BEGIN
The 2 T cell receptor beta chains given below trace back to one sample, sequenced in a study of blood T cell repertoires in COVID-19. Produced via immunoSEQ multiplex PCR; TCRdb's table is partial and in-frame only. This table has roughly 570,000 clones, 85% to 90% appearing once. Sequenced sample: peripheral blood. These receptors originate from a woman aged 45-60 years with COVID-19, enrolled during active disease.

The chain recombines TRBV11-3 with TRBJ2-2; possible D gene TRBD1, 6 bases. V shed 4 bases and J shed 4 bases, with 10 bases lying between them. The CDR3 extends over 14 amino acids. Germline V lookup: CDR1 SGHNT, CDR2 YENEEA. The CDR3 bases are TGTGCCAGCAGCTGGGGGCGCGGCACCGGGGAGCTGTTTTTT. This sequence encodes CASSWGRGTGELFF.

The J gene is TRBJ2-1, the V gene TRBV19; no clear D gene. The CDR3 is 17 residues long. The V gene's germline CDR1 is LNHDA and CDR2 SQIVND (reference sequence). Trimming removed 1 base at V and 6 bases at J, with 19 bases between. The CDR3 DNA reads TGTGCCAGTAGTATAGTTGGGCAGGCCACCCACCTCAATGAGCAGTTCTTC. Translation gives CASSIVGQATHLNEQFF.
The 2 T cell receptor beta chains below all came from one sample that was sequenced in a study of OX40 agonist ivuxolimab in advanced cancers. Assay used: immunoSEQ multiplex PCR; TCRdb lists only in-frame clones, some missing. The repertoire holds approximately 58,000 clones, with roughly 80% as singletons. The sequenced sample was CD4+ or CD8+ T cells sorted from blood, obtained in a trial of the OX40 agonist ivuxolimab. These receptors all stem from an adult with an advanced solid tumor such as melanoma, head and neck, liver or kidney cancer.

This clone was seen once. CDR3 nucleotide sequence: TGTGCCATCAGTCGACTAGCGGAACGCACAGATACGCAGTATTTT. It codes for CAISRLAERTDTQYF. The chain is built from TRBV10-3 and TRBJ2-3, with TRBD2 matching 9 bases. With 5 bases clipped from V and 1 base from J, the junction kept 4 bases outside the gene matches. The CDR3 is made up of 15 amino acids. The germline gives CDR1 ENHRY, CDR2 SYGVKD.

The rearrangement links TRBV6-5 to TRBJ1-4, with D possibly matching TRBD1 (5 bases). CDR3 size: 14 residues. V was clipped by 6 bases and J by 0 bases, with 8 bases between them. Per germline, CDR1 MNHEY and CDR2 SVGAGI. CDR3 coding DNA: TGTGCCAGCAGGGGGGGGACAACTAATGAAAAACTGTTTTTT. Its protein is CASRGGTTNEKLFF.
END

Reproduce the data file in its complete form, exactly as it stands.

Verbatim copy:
The 2 T cell receptor beta chains given below trace back to one sample, sequenced in a study of blood T cell repertoires in COVID-19. Produced via immunoSEQ multiplex PCR; TCRdb's table is partial and in-frame only. This table has roughly 570,000 clones, 85% to 90% appearing once. Sequenced sample: peripheral blood. These receptors originate from a woman aged 45-60 years with COVID-19, enrolled during active disease.

The chain recombines TRBV11-3 with TRBJ2-2; possible D gene TRBD1, 6 bases. V shed 4 bases and J shed 4 bases, with 10 bases lying between them. The CDR3 extends over 14 amino acids. Germline V lookup: CDR1 SGHNT, CDR2 YENEEA. The CDR3 bases are TGTGCCAGCAGCTGGGGGCGCGGCACCGGGGAGCTGTTTTTT. This sequence encodes CASSWGRGTGELFF.

The J gene is TRBJ2-1, the V gene TRBV19; no clear D gene. The CDR3 is 17 residues long. The V gene's germline CDR1 is LNHDA and CDR2 SQIVND (reference sequence). Trimming removed 1 base at V and 6 bases at J, with 19 bases between. The CDR3 DNA reads TGTGCCAGTAGTATAGTTGGGCAGGCCACCCACCTCAATGAGCAGTTCTTC. Translation gives CASSIVGQATHLNEQFF.
The 2 T cell receptor beta chains below all came from one sample that was sequenced in a study of OX40 agonist ivuxolimab in advanced cancers. Assay used: immunoSEQ multiplex PCR; TCRdb lists only in-frame clones, some missing. The repertoire holds approximately 58,000 clones, with roughly 80% as singletons. The sequenced sample was CD4+ or CD8+ T cells sorted from blood, obtained in a trial of the OX40 agonist ivuxolimab. These receptors all stem from an adult with an advanced solid tumor such as melanoma, head and neck, liver or kidney cancer.

This clone was seen once. CDR3 nucleotide sequence: TGTGCCATCAGTCGACTAGCGGAACGCACAGATACGCAGTATTTT. It codes for CAISRLAERTDTQYF. The chain is built from TRBV10-3 and TRBJ2-3, with TRBD2 matching 9 bases. With 5 bases clipped from V and 1 base from J, the junction kept 4 bases outside the gene matches. The CDR3 is made up of 15 amino acids. The germline gives CDR1 ENHRY, CDR2 SYGVKD.

The rearrangement links TRBV6-5 to TRBJ1-4, with D possibly matching TRBD1 (5 bases). CDR3 size: 14 residues. V was clipped by 6 bases and J by 0 bases, with 8 bases between them. Per germline, CDR1 MNHEY and CDR2 SVGAGI. CDR3 coding DNA: TGTGCCAGCAGGGGGGGGACAACTAATGAAAAACTGTTTTTT. Its protein is CASRGGTTNEKLFF.